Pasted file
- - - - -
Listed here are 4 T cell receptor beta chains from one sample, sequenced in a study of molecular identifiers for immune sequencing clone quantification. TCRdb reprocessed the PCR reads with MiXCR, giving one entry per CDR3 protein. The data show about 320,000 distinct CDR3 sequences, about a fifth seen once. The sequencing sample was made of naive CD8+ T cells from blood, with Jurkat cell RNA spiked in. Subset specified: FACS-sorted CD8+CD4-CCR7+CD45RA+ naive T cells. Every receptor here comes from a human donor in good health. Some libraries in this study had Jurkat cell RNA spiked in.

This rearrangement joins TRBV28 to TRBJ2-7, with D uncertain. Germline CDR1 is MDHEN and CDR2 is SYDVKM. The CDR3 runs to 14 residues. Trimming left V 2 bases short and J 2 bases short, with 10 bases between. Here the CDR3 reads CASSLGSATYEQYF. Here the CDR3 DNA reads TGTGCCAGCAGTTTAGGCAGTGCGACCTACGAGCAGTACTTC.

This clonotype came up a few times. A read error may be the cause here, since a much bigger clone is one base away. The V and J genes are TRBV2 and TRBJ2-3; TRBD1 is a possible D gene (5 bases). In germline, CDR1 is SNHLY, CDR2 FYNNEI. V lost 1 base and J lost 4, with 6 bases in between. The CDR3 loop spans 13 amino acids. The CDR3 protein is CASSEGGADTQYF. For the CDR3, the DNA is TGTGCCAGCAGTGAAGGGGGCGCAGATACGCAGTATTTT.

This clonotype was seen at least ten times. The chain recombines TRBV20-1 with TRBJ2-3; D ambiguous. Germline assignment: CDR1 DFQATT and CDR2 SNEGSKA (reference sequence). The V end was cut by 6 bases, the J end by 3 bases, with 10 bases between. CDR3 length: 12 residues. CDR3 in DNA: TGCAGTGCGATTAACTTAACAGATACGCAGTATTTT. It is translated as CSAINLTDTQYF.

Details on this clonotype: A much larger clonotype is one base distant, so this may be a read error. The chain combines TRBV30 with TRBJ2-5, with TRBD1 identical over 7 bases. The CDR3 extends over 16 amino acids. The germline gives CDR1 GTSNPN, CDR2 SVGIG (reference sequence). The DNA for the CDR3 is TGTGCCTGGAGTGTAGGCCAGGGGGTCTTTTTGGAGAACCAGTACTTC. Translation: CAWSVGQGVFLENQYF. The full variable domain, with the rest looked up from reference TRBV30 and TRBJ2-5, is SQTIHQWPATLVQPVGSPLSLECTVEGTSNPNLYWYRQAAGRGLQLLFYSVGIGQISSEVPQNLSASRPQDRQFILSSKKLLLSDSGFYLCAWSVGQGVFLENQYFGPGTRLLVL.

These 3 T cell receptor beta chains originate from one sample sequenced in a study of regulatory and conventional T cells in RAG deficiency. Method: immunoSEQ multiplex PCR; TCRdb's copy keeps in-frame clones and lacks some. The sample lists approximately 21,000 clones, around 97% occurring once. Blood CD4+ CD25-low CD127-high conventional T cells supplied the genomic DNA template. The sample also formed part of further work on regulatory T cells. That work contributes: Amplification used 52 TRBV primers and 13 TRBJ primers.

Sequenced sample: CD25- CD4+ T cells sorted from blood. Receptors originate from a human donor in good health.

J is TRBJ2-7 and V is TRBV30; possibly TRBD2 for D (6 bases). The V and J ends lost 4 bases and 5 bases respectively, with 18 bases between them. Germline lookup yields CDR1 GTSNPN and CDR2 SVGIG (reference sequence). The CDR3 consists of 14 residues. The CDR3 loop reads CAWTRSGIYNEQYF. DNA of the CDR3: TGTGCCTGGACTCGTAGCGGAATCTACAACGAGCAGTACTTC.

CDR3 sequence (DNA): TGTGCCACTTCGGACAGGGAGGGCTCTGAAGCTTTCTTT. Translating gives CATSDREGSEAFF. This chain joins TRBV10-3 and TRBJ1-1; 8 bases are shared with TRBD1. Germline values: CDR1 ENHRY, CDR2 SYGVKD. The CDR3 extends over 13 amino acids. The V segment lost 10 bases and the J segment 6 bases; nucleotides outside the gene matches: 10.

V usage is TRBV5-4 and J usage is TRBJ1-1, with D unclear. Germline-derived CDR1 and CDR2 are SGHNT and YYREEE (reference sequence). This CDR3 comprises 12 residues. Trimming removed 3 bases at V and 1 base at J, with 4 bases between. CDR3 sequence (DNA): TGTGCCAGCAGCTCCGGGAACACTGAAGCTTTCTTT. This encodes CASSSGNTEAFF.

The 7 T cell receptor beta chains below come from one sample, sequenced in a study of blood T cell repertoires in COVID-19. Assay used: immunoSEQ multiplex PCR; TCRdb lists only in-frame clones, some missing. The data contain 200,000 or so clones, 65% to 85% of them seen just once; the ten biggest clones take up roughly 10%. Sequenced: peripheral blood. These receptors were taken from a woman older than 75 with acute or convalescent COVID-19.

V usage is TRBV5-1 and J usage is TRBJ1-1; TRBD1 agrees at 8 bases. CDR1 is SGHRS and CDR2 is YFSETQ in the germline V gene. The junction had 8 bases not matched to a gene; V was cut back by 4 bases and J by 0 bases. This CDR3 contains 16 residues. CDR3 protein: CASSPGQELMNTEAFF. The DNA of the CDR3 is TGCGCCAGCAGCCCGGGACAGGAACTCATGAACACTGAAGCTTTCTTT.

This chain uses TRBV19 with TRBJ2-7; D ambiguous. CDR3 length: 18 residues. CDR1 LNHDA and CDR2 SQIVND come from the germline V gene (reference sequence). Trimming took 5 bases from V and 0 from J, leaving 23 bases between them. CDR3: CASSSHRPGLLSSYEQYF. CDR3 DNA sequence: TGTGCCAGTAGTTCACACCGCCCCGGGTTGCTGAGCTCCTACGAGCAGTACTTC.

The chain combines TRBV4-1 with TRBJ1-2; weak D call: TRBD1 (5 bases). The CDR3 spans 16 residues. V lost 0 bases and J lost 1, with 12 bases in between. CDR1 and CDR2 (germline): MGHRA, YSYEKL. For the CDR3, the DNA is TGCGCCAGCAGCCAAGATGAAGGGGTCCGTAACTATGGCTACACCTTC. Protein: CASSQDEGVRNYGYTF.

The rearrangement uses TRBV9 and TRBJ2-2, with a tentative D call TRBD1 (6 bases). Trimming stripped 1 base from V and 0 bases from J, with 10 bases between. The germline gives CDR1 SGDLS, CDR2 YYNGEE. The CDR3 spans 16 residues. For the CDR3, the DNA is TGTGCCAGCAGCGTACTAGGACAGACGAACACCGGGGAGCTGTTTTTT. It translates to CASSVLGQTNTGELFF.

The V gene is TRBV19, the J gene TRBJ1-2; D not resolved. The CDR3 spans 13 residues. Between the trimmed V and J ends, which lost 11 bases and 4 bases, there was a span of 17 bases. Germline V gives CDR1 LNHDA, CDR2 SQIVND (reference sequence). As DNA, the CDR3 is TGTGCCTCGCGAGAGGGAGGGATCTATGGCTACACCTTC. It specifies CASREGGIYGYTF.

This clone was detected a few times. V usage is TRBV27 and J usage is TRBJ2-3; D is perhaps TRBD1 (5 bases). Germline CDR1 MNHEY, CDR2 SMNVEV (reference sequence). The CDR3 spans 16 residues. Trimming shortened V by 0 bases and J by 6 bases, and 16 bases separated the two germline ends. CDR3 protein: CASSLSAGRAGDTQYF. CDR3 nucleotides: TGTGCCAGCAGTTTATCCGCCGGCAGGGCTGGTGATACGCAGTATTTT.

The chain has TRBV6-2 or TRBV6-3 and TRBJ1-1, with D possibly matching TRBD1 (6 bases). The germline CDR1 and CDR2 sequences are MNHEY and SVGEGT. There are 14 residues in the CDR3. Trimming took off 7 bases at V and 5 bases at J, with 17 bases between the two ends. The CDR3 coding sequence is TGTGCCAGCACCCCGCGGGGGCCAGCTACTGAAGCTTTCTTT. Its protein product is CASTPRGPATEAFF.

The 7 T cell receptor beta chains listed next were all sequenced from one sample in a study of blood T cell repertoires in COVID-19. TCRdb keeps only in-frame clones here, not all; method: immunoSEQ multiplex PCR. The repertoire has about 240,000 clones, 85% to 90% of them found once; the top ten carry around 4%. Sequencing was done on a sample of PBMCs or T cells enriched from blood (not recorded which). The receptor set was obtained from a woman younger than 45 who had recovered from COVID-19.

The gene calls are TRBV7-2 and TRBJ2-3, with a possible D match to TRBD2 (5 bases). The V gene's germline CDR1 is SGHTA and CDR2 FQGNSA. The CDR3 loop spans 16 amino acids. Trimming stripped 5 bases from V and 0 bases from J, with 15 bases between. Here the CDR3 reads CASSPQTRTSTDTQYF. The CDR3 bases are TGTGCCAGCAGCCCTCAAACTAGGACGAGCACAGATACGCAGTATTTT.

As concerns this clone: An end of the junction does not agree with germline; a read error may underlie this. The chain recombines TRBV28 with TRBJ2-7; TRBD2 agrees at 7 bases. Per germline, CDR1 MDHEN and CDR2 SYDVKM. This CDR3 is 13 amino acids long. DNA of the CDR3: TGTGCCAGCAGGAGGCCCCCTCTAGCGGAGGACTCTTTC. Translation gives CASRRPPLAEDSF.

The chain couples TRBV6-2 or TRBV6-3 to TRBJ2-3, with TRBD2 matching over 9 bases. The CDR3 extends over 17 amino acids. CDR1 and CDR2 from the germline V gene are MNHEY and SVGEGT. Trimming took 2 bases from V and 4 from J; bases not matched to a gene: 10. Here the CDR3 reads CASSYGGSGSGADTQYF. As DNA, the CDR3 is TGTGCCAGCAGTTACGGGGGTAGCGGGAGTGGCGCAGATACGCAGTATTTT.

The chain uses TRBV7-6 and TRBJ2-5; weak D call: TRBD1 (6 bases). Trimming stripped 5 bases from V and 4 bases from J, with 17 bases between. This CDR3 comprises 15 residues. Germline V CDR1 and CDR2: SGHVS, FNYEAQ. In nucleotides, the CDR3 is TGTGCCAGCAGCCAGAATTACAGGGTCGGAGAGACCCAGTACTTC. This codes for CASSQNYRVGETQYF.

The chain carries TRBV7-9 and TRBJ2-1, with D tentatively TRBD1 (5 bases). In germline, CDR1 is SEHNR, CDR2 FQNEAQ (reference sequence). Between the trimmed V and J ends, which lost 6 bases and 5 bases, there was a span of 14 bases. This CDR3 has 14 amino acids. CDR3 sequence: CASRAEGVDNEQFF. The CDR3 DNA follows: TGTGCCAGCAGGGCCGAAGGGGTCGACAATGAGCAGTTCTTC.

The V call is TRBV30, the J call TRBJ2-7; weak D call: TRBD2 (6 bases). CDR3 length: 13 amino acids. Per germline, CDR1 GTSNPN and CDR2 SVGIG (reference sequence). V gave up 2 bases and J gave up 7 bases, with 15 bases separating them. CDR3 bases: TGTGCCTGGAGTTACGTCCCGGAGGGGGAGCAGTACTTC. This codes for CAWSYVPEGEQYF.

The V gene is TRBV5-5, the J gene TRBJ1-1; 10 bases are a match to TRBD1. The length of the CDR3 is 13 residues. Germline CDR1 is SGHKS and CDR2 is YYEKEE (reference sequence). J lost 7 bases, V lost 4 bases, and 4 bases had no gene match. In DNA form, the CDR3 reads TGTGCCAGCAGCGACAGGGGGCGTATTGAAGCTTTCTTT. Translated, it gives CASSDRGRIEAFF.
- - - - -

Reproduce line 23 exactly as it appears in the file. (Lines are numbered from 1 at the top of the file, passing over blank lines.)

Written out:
The chain uses TRBV7-6 and TRBJ2-5; weak D call: TRBD1 (6 bases). Trimming stripped 5 bases from V and 4 bases from J, with 17 bases between. This CDR3 comprises 15 residues. Germline V CDR1 and CDR2: SGHVS, FNYEAQ. In nucleotides, the CDR3 is TGTGCCAGCAGCCAGAATTACAGGGTCGGAGAGACCCAGTACTTC. This codes for CASSQNYRVGETQYF.